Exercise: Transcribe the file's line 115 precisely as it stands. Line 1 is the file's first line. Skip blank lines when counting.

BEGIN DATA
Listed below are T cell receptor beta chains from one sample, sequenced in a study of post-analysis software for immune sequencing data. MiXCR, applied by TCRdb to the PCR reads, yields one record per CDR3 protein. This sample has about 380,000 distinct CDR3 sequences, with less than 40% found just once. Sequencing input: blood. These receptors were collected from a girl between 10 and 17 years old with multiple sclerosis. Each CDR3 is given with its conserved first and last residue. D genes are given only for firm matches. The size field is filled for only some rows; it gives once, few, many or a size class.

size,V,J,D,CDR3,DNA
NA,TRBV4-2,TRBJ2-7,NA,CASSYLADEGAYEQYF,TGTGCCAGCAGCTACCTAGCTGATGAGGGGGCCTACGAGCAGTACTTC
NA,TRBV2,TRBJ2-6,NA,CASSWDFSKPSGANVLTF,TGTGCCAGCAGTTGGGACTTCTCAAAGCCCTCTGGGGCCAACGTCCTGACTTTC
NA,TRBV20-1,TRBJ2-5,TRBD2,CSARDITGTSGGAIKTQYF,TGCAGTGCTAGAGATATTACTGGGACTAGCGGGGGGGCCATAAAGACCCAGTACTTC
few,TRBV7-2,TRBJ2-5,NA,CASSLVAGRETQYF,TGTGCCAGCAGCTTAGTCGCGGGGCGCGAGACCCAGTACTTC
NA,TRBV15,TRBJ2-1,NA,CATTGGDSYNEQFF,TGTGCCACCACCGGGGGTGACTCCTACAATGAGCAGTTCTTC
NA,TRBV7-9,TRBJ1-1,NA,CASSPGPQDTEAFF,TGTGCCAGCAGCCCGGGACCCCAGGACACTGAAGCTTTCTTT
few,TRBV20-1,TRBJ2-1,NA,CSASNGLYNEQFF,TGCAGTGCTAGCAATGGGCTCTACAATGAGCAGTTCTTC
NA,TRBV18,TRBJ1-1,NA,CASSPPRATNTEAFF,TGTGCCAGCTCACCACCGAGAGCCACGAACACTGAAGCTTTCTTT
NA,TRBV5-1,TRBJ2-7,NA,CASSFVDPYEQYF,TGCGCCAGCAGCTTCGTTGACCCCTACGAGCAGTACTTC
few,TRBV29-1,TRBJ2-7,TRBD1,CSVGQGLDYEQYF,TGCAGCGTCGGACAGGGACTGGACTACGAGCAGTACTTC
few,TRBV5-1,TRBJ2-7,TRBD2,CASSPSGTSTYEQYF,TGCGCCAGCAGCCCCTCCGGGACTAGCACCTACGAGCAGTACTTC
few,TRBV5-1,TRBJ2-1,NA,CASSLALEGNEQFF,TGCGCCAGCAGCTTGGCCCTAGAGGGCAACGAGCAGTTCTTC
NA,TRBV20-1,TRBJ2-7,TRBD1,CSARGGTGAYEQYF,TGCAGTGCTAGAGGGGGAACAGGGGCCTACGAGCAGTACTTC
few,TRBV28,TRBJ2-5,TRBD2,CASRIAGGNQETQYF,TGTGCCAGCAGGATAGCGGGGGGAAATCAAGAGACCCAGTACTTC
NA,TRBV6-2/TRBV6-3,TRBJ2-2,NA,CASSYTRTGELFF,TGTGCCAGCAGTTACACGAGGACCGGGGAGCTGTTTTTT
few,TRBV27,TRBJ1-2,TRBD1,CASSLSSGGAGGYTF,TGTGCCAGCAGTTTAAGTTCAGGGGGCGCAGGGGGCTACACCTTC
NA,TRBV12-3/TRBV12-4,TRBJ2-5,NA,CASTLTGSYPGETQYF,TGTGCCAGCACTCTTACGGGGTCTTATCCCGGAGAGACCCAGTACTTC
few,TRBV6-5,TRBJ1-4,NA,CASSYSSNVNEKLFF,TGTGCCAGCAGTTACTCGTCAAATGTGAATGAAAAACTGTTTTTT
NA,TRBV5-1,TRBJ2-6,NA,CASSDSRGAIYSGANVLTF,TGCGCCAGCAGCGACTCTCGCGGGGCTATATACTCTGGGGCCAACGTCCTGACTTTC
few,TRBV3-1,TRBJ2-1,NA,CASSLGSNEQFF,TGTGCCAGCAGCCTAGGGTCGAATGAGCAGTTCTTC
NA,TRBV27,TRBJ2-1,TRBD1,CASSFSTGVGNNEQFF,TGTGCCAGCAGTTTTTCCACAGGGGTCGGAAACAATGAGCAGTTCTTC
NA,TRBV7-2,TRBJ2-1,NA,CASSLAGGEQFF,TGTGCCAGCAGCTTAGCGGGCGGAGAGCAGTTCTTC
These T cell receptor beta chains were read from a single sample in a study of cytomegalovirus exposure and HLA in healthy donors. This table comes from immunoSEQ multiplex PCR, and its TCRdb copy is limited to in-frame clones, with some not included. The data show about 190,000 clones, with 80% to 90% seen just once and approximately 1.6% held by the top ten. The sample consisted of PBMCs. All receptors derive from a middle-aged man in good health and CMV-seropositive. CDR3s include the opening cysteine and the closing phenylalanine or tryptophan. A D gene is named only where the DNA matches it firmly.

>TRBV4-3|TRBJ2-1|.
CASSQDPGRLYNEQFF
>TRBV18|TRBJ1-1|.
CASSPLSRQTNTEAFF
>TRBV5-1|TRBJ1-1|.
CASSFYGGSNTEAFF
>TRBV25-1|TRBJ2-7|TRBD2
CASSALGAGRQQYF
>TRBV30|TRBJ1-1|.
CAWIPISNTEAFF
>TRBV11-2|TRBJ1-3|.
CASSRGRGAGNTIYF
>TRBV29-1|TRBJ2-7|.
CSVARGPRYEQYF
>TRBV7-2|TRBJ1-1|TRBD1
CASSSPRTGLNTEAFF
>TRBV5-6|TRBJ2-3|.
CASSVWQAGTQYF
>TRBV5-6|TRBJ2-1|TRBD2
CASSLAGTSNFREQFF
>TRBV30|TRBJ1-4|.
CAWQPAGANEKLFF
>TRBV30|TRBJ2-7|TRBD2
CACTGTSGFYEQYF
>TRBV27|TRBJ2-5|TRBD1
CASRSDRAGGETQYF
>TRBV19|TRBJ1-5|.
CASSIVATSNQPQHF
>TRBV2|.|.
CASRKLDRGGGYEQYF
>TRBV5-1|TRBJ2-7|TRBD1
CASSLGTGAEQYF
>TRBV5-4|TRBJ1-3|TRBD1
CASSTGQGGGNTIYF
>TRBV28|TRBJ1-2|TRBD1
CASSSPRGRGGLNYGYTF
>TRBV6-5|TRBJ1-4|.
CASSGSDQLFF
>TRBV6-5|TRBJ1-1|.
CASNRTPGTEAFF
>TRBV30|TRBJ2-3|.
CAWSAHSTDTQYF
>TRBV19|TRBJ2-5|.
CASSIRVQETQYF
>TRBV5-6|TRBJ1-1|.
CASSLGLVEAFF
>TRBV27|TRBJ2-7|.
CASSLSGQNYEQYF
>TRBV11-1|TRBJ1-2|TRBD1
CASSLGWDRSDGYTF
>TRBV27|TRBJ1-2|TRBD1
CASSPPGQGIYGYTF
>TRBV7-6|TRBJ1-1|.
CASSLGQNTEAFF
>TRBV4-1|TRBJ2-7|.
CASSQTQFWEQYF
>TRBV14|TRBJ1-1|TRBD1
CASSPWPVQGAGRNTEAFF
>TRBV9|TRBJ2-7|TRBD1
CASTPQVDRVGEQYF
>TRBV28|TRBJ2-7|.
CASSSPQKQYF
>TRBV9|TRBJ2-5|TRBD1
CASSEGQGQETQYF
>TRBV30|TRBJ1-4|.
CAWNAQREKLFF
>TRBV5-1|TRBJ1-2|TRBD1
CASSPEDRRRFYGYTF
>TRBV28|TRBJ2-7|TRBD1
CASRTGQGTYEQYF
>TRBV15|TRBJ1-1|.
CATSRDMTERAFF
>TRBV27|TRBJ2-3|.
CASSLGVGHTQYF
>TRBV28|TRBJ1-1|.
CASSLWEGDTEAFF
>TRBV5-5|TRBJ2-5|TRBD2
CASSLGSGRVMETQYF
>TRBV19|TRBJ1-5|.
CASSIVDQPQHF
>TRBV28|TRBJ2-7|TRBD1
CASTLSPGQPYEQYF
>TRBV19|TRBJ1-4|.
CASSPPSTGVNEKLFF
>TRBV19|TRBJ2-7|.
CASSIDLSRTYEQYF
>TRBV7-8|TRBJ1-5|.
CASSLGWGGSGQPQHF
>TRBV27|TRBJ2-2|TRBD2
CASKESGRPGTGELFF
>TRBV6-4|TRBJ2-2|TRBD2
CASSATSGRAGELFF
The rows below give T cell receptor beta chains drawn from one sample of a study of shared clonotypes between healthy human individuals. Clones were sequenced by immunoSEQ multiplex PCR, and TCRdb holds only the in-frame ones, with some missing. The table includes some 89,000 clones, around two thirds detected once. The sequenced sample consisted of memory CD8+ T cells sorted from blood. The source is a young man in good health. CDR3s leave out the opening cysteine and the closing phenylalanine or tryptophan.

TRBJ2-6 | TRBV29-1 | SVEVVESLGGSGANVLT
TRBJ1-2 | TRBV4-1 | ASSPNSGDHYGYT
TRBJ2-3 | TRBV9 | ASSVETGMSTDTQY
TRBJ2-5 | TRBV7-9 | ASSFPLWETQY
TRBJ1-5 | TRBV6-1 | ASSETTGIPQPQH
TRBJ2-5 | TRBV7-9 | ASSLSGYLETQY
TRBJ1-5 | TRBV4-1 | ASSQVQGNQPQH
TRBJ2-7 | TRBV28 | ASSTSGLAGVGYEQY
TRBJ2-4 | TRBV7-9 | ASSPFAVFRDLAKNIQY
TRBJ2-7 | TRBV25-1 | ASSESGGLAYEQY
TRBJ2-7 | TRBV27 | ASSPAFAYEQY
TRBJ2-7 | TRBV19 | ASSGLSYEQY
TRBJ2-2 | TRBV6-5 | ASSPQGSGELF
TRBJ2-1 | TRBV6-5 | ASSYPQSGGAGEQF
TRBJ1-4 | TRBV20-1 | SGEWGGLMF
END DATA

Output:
CASKESGRPGTGELFF